2002-01-01

63

Two young stars in L 43  

NASA Technical Reports Server (NTRS)

Optical and infrared photometry has been obtained for the two stars (RNO 90 and RNO 91) illuminating reflection nebulae in the small, filamentary dust cloud L 43. Spectrograms of RNO 90 in the blue and red have also been obtained, which show that it is a T Tauri star. Both stars have strong infrared excesses, placing them firmly in the 'dust' position of the H - K, K - L diagram. The absorption reversals superimposed on the Balmer lines from H-alpha to H-delta in RNO 90 display an interesting effect. They appear to move progressively redward from a position near the blue edge of the emission line at H-alpha to a nearly central location at H-delta. L 43 is located near the star-forming end of the Sco OB2 association, but is relatively isolated from the major center of activity, the Rho Oph cloud. There are a large number of similar-looking small clouds in its vicinity, only one of which is known to have an associated T Tauri star (AS 209). The complexity of this, the nearest star-forming region in an OB association, is illustrated.

Herbst, W.; Warner, J. W.

1981-01-01

64

Winds and Accretion in Young Stars  

E-print Network

Establishing the origin of accretion powered winds from forming stars is critical for understanding angular momentum evolution in the star-disk interaction region. Here, the high velocity component of accretion powered winds is launched and accreting stars are spun down, in defiance of the expected spin-up during magnetospheric accretion. T Tauri stars in the final stage of disk accretion offer a unique opportunity to study the connection between accretion and winds and their relation to stellar spindown. Although spectroscopic indicators of high velocity T Tauri winds have been known for decades, the line of He I 10830 offers a promising new diagnostic to probe the magnetically controlled star-disk interaction and wind-launching region. The high opacity and resonance scattering properties of this line offer a powerful probe of the geometry of both the funnel flow and the inner wind that, together with other atomic and molecular spectral lines covering a wide range of excitation and ionization states, suggests that the magnetic interaction between the star and disk, and the subsequent launching of the inner high velocity wind, is sensitive to the disk accretion rate.

Suzan Edwards

2008-09-21

65

Two young stars in L 43  

NASA Astrophysics Data System (ADS)

Optical and infrared photometry has been obtained for the two stars (RNO 90 and RNO 91) illuminating reflection nebulae in the small, filamentary dust cloud L 43. Spectrograms of RNO 90 in the blue and red have also been obtained, which show that it is a T Tauri star. Both stars have strong infrared excesses, placing them firmly in the 'dust' position of the H - K, K - L diagram. The absorption reversals superimposed on the Balmer lines from H-alpha to H-delta in RNO 90 display an interesting effect. They appear to move progressively redward from a position near the blue edge of the emission line at H-alpha to a nearly central location at H-delta. L 43 is located near the star-forming end of the Sco OB2 association, but is relatively isolated from the major center of activity, the Rho Oph cloud. There are a large number of similar-looking small clouds in its vicinity, only one of which is known to have an associated T Tauri star (AS 209). The complexity of this, the nearest star-forming region in an OB association, is illustrated.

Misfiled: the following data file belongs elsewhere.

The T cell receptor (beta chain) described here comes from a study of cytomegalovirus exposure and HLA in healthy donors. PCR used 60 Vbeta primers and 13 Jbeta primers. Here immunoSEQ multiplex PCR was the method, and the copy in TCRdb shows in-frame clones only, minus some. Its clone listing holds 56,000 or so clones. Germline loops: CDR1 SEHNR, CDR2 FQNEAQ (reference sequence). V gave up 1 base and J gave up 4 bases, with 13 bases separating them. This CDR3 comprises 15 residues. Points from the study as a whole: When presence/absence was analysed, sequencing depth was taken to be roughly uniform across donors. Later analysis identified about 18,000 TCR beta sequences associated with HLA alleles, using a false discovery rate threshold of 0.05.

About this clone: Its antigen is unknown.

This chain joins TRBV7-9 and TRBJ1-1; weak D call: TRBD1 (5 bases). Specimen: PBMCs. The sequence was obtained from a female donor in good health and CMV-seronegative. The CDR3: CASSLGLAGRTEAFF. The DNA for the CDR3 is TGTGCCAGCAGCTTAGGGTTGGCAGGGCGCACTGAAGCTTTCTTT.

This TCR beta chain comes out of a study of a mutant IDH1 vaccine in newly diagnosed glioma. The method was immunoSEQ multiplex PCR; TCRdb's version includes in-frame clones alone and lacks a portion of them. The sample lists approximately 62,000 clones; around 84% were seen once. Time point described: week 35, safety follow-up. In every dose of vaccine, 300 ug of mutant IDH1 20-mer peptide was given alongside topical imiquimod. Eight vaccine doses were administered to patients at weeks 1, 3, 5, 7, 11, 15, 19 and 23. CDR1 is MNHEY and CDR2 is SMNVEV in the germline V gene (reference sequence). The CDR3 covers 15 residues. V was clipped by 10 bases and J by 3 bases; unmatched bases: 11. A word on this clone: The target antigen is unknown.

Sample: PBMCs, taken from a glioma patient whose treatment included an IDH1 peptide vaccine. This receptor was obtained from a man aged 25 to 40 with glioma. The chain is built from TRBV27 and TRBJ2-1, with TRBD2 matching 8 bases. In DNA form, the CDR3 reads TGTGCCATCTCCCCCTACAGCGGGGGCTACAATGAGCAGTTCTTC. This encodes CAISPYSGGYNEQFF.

Herbst, W.; Warner, J. W.

1981-06-01

66

First Results from the Galex-Wise Young Star Program  

NASA Astrophysics Data System (ADS)

The recent release of the all-sky WISE catalog has opened up a new frontier in the search for nearby, young, low-mass stars. Over the last few decades, many ~10-100 Myr-old stars have been identified in moving groups located closer than 100 parsecs of the Earth. Initial searches relied on optical identification (such as with Tycho and Hipparcos) and X-ray detection with ROSAT. Recent work has shown that near-IR surveys, like 2MASS, combined with ultraviolet data from GALEX can be used to identify additional members in these moving groups. In particular, this methodology is well suited to searching for low-mass stars, which are generally lacking in moving group member statistics. We present the first results of our work to tie-in the WISE catalog to young, low-mass star searches. We have carried out an all-sky cross correlation between the GALEX and WISE/2MASS databases and identified hundreds of candidate young, low-mass stars. Early spectroscopic results confirm the youthful nature of our candidate stars. This work is supported by NASA Astrophysics Data Analysis Program award NNX12AH37G to RIT and UCLA and Chilean BASAL and FONDECYT grants to Universidad de Chile.

Rodriguez, David; Zuckerman, B. M.; Kastner, J. H.; Bessell, M. S.; Faherty, J.; Murphy, S. J.; Vican, L.

2013-01-01

67

Instabilities in Very Young Neutron Stars: Density  

NSDL National Science Digital Library

This simulation shows the first 20 milliseconds in the life of a neutron star which is formed in a Type II supernova. After an initial collapse phase, the neutron star becomes unstable to convection. The resulting convective motions destroy the spherical symmetry of the star and rapidly mix the inner regions. In addition, the neutrino flux from the neutron star will be non-spherical and will be significantly enhanced by the convective motions. This may have major implications for the Type II supernova mechanism. The calculation was performed using the Piecewise-Parabolic Method for hydrodynamics. The computational grid contained 300 zones in radius and 200 zones in angle. The inner 200 zones in radius were uniformly spaced, ranging from the inner boundary at 25 km to 175 km. The outer 100 zones were non-uniformly spaced and stretched to 2000 km. Only the inner 200 zones are plotted. The inner boundary was treated as a hard sphere. At the outer boundary, zero gradients for all the variables were assumed. Periodic boundary conditions were used along the sides of the grid. The following sequence shows the density evolution for 20 milliseconds after the shock stalls. The density is plotted on a log scale. Values range from 10^9 gm-cm^3 at the outer boundary to 1.4 x 10^12 gm-cm^3 at the inner boundary.